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Is Animation Art Dead? Not By A Long Shot, Argue Owners Of Barker Animation

December 3, 2011 by Special To The ...

by Gloria and Herb Barker,
Owners of Barker Animation Art Gallery

Is the animation art industry ready to bring out the pig to stutter his final “Th-th-that’s All Folks!” as the pundits would have us believe? Having spent our lives with a passionate confidence in the importance of the art of animation and its enduring quality, we would heartily disagree. As with any business, it has had its ups and downs while it deals with changing markets and an increasingly sophisticated audience. But those who bet on its demise will undoubtedly find themselves in the position of Wile E. Coyote as he tries, for the hundredth time, to snare the Road Runner in his Acme booby trap. No amount of dynamite is going to stop this bird.
Much of the current gloom is based on the fact that the animation art market has not returned to the stratospheric prices it was commanding at auctions in the 1980s. Animation art is so well respected now as a legitimate art form that many people are unaware that it was never seen in the major auction houses or museums until 1984. The value of this truly American art form was brought to the public’s attention when the collection of John Basmajian came onto the market.
Basmajian was an animator for the Disney Studio during the World War II years. The Disney Studio had turned its full attention to aiding the war effort producing animated films and other graphics for the armed services. The storyboards, backgrounds, concept paintings and cels were stored in a room called “the morgue” which had to be cleaned out to make room for war work. RogersonChattingSmile.jpgThe animators were given permission to take whatever art they wanted, rather than destroy it, and Basmajian rescued a large amount of material from the earliest Disney films. He recognized the beauty and importance of the drawings and paintings used in the production of the Silly Symphonies, Snow White, Pinocchio, and Fantasia. He spent the rest of his life experimenting with techniques to preserve the original art.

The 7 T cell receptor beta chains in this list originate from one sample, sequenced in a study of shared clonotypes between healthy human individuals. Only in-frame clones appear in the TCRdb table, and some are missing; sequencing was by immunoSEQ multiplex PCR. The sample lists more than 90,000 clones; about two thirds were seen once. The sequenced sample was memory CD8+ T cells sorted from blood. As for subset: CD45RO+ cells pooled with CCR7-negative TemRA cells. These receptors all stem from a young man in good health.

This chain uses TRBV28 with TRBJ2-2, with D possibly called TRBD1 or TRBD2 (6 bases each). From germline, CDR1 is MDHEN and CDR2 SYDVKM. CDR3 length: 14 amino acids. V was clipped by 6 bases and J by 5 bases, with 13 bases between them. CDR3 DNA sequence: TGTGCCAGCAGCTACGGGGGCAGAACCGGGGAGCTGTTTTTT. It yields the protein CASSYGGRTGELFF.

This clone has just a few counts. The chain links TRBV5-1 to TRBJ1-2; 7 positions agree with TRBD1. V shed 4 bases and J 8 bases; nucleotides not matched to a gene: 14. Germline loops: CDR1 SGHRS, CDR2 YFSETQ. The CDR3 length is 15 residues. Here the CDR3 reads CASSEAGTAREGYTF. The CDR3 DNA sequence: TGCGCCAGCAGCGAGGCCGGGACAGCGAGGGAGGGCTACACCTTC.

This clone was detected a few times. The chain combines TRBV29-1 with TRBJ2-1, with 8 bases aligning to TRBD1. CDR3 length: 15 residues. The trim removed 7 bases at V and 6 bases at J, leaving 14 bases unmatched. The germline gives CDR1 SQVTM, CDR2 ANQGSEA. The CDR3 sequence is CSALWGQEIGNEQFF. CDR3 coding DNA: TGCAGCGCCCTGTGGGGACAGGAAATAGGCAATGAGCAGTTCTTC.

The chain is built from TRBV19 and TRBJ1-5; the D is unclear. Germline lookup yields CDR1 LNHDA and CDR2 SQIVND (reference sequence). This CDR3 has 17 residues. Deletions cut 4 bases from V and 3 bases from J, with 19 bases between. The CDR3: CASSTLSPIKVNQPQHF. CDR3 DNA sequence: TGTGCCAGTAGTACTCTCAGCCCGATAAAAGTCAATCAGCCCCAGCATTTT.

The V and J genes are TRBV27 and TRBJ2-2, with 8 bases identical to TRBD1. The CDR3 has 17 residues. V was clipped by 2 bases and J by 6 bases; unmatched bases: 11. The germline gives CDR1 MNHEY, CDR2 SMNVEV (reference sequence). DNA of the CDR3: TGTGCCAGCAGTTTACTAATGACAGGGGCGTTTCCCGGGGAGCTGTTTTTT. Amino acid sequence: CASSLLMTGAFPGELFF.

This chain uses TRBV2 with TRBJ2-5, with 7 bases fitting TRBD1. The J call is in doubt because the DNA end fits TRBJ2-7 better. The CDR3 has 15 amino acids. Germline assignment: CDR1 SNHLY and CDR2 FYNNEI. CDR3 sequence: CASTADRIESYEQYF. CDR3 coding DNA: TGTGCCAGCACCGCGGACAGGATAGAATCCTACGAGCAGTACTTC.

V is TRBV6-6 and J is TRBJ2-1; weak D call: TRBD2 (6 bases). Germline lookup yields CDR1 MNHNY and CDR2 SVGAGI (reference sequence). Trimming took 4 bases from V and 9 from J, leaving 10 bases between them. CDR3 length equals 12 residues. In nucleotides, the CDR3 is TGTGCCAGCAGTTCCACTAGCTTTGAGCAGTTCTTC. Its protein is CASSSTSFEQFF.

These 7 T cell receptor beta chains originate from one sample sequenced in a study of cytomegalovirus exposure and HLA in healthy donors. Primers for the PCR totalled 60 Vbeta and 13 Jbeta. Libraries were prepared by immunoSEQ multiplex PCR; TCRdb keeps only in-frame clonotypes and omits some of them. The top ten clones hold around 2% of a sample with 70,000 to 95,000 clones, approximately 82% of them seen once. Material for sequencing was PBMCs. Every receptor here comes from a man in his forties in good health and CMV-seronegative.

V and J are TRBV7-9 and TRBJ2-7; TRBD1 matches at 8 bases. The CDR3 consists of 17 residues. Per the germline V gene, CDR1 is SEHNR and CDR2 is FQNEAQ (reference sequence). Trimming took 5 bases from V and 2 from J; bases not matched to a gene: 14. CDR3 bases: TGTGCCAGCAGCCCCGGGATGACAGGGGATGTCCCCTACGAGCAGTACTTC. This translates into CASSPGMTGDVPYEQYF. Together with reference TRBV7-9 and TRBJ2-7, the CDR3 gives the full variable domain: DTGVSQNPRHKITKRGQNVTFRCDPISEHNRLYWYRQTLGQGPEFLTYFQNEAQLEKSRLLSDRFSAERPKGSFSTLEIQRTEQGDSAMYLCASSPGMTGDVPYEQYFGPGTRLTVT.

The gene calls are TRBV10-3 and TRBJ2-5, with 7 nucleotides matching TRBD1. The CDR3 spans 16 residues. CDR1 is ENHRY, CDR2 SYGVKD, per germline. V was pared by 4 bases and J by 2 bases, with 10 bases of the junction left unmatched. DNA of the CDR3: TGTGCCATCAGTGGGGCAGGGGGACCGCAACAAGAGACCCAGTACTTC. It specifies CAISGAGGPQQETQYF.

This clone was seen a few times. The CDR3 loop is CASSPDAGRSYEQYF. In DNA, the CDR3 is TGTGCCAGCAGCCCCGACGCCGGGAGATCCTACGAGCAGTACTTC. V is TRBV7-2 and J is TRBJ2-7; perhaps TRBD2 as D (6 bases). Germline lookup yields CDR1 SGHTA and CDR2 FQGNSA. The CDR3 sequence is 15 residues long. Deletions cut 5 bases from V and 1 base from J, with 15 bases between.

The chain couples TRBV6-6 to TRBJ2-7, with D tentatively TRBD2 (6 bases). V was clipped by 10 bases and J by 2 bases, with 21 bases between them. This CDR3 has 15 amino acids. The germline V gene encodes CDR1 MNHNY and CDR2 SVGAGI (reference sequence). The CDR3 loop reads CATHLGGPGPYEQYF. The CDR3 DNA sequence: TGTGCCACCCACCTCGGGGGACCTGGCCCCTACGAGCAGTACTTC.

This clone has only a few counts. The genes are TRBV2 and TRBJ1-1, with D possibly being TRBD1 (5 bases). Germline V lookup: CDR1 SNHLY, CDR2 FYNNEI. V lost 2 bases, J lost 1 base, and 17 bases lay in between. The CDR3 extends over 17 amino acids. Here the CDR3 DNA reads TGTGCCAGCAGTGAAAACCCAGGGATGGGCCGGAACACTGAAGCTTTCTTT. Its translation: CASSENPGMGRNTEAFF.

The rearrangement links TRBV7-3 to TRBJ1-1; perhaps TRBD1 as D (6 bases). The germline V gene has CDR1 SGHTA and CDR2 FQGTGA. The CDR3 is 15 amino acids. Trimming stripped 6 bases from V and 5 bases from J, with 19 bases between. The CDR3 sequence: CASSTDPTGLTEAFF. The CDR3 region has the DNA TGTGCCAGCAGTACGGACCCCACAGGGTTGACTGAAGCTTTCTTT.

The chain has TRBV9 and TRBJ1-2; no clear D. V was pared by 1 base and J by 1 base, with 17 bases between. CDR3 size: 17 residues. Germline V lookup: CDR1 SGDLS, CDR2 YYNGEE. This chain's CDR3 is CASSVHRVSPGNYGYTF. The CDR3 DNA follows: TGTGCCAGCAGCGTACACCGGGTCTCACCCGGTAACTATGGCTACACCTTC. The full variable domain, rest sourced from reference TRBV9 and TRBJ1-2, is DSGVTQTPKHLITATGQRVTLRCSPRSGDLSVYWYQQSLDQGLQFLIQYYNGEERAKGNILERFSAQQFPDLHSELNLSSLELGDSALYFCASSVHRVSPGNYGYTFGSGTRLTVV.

When he offered his collection of about 400 pieces to Christie’s East for an auction in 1984, he unveiled an unprecedented treasure trove of perfectly preserved production art, with complete sets of cels and backgrounds keyed together. The auction ignited the interest of serious art collectors and kicked off a boom in the sales of animation art that drove prices to levels never imagined possible.
As the baby boom generation began to buy artwork, they naturally gravitated to the bold images of the cels used in their favorite TV cartoon shows from the 1960s. The manic energy of the Hanna-Barbera cartoon cels appealed to the generation that came of age grooving on prime time cartoons such as The Flintstones and The Jetsons. The movie theaters also ran at least one cartoon film short before the main feature and that was often a Looney Tune starring Wile E. Coyote and Roadrunner. As an appreciation for animated films and TV shows hit its peak, the animation art market naturally grew apace. It hit its high point in June 1989 when Sotheby’s auctioned the art from the film Who Framed Roger Rabbit?. The prices realized were often two and three times the projected estimates.